1.  To grow the sprouts to the fodder stage, I simply follow all the steps for sprouting above adding another day or 2 until the rootlets are about 1/2" long.  (See notes below.)

2.  Pour sprouts into a flat container and spread to cover the bottom of the tray. The container shown in the photos was purchased at the local discount store for about $3. (If you're growing for a larger flock you can use larger containers, several smaller containers, plant growing flats, etc.  Again, get creative - you may already have something around the house that will work!)

Photo:  Transfer sprouts to growing tray.  

3.  Use a spray bottle to mist the sprouts several times a day as needed.Sprouts should feel damp when touched with the back of your hand.  The seeds will retain a good amount of moisture; be sure no water is pooling in the bottom of the tray as this will create conditions conducive to mold growth and root rot.  (With trays that have drainage holes, the excess moisture can drain out the bottom.  The plastic container shown does not have drain holes and works well but you could add holes if you want.)

4.  Repeat step 3 approximately 3-4 days until the grass is appropriate for feeding.  Note that the seeds will swell and a dense, thick root mat will form.

Photo:  Day 2 in tray.

Photo:  Day 2 in tray.

Photo:  Day 3 in tray.

Photo:  Day 4 in tray.

-Feed grass/fodder either by putting the whole tray out for the chickens or you can tear off pieces of the seed mat and feed smaller portions at a time.  The chickens will eat it all - grass, roots and seed.  My birds tend to go for the seeds and roots before eating the grass!  BE SURE THERE IS NOT MOLD OR ROT on the seed mat when feeding. 

Grass (Fodder) Notes:  

-When growing to the grass stage, I prefer to sprout using the strainers or buckets to the short root  stage before putting them into the traysfor several reasons.  One is that during the initial sprouting stage there is a good amount of "starchy substance" that is being drained from the seeds in the rinsing process. That starchy substance can become a problem in the bottom of a growing tray by creating an environment conducive to mold growth and root rot.  This is true even if  you are using trays with drainage holes.  Another reason is that I may sprout a large batch for feeding right away and only remove a small portion for the growing tray(s).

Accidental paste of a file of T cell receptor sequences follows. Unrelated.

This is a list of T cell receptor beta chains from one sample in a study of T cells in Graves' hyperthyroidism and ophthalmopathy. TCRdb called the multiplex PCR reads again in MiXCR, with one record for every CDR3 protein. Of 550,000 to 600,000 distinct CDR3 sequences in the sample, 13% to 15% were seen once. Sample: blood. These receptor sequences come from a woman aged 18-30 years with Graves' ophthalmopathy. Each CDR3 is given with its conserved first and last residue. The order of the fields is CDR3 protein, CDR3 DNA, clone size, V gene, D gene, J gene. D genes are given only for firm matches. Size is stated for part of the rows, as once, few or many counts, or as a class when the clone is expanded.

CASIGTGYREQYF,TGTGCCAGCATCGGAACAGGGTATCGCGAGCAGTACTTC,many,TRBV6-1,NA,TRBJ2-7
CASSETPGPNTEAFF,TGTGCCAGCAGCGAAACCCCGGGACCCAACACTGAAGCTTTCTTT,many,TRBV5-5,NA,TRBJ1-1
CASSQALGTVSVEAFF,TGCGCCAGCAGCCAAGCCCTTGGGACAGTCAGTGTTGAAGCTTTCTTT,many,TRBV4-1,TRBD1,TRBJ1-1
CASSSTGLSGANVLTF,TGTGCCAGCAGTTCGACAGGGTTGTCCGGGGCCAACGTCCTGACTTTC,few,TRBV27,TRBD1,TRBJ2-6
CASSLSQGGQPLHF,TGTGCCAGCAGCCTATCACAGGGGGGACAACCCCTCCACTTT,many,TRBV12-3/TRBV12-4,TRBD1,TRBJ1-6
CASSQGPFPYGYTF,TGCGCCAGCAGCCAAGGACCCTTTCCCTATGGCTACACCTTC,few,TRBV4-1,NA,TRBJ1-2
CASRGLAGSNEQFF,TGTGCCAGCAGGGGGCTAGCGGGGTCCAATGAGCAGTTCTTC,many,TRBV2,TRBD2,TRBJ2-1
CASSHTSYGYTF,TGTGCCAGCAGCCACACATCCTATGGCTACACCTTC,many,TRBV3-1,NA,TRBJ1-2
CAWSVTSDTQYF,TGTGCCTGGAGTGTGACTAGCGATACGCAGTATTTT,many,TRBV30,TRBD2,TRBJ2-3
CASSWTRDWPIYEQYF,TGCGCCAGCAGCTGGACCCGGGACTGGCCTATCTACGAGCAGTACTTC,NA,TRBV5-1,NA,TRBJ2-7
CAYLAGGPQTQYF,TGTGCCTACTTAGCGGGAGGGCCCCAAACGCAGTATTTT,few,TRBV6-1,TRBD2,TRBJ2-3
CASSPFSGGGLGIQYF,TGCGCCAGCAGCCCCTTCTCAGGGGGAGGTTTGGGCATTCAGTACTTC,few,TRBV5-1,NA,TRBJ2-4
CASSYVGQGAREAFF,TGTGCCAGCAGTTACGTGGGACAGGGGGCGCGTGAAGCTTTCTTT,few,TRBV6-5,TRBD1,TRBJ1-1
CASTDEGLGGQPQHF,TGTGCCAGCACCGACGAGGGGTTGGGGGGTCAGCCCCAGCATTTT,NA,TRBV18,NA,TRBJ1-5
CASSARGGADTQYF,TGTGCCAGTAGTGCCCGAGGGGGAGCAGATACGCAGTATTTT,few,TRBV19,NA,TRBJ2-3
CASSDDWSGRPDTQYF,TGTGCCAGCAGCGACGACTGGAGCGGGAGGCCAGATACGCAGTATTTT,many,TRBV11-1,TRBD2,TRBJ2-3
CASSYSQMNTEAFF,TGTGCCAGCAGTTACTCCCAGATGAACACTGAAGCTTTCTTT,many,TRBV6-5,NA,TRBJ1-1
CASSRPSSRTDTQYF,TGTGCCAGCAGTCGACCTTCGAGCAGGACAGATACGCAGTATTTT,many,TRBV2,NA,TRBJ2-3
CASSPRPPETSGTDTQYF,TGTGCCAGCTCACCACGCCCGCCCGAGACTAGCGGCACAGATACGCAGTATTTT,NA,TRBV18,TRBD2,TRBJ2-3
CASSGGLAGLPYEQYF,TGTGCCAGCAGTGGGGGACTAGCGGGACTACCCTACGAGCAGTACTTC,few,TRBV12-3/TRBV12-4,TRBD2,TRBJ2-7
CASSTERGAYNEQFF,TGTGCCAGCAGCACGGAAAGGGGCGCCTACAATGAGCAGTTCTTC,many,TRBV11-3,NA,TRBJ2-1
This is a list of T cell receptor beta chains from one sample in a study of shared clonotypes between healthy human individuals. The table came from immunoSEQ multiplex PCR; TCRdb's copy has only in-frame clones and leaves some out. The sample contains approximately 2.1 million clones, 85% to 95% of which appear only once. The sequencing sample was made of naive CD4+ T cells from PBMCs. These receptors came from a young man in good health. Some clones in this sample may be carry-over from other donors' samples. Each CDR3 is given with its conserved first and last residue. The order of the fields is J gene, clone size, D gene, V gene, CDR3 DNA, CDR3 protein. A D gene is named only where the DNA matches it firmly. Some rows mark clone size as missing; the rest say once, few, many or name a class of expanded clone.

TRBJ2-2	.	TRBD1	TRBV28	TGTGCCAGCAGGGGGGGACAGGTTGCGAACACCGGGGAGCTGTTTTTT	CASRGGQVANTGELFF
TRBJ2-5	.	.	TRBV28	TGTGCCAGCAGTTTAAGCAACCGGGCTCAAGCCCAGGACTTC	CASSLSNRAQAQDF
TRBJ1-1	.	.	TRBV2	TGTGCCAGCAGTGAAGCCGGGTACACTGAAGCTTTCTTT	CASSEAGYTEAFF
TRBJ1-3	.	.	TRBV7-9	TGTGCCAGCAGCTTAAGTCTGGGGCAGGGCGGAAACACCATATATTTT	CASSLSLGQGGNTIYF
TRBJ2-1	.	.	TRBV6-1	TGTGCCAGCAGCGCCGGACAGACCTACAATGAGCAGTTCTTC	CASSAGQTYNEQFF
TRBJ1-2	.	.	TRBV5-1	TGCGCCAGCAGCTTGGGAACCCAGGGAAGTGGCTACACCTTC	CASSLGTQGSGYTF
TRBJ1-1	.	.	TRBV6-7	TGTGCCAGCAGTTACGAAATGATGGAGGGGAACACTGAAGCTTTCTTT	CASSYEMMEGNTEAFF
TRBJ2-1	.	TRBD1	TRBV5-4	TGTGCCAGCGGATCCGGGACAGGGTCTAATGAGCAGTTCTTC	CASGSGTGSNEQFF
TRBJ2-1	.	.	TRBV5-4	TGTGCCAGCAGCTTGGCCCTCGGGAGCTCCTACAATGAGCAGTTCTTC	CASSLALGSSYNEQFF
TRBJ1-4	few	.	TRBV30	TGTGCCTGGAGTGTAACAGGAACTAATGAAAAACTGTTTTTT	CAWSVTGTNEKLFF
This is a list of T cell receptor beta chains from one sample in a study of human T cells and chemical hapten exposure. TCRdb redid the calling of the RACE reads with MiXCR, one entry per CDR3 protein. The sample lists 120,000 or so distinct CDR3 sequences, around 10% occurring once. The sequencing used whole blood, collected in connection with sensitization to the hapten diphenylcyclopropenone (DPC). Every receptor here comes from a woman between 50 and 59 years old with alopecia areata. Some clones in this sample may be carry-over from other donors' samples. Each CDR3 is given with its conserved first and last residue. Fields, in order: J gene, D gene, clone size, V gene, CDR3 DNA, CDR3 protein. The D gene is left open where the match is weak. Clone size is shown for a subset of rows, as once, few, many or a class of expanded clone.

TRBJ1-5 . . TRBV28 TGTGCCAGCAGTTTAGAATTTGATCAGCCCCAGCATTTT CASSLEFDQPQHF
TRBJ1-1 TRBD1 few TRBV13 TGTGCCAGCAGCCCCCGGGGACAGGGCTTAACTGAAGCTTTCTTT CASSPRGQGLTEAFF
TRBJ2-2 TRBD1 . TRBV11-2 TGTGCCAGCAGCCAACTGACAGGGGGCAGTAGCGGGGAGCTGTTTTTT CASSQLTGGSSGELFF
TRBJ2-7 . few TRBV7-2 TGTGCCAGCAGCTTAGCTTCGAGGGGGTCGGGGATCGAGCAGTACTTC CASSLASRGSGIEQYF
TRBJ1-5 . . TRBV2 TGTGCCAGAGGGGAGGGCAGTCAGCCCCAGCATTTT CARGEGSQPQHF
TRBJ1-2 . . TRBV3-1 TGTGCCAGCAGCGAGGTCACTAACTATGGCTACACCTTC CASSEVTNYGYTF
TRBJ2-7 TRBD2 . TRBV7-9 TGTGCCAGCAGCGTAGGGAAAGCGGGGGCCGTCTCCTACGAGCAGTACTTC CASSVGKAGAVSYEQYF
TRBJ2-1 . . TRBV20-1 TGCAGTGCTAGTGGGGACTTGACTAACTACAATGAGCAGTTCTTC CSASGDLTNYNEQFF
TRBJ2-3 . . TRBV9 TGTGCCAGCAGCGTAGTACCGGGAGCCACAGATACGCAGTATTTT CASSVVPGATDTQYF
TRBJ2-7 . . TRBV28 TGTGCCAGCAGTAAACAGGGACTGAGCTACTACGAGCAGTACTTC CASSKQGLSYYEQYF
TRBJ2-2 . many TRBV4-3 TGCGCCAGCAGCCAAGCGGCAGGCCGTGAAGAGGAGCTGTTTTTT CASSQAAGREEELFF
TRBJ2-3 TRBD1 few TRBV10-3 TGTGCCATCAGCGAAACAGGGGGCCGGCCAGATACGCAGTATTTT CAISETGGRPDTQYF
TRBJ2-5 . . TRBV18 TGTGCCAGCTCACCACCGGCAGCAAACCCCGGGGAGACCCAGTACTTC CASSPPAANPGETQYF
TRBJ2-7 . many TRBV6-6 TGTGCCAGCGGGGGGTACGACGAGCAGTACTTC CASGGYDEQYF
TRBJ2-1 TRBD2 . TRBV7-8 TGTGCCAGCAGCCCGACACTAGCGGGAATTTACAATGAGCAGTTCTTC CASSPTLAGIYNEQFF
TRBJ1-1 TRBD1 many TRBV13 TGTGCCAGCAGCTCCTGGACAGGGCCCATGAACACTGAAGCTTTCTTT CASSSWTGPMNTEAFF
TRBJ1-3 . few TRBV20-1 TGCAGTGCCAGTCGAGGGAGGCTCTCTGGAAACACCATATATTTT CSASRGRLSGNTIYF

-When growing grass (fodder) for larger flocks there are lots of ideas and methods that are much more labor and equipment intensive. I, personally, would likely not grow grass on a regular basis for a large flock unless I had ruminants that would also benefit from the grass.  I feel the increased benefits of fodder vs. sprouts is very little for chickens and feeding sprouts is much simpler at a larger scale without the concerns regarding mold, root rot, and no need to purchase special equipment.

Some Helpful Links:

Whole Grains Council on Sprouted Grains

Weston A. Price Foundation:  Be Kind to Your Grains and They'll Be Kind to You

The Modern Homestead:  Sprouting to Enhance Poultry Feeds (Harvey Ussery)

Harvey Ussery shows how he uses multiple buckets to sprout for a larger flock of birds.

Backyard Chickens SproutingThread:  Anybody Raise Sprouts to Feed the Chickens
Be careful not to confuse "sprouting" with growing grasses or "fodder".  As stated above, there is a bit of confusion on those terms and posters on these threads carry out some of that confusion!
Lots of different methods for sprouting shown. 

I found Kassaundra's bag sprouting method interesting -  shown here:

Sprouting Bag/Method:

Backyard Chickens Fodder Thread:  Growing Fodder for Chickens
Be careful not to confuse "sprouting" with growing grasses or "fodder".  Folks posting on this thread in particular seem to use the word "sprouting" to describe growing grass/fodder.  This is an incorrect use of the term.
This thread shows some very elaborate fodder growing systems.

An especially helpful post by PacaPride who grows fodder for his Alpacas here:  Read any of his posts for good info on fodder.

Quartz Ridge Ranch Fodder Posts
Some good photos and info. here.

There are LOTS of good links and references to see photos and methods listed throughout the 2 Backyard Chicken forums listed above.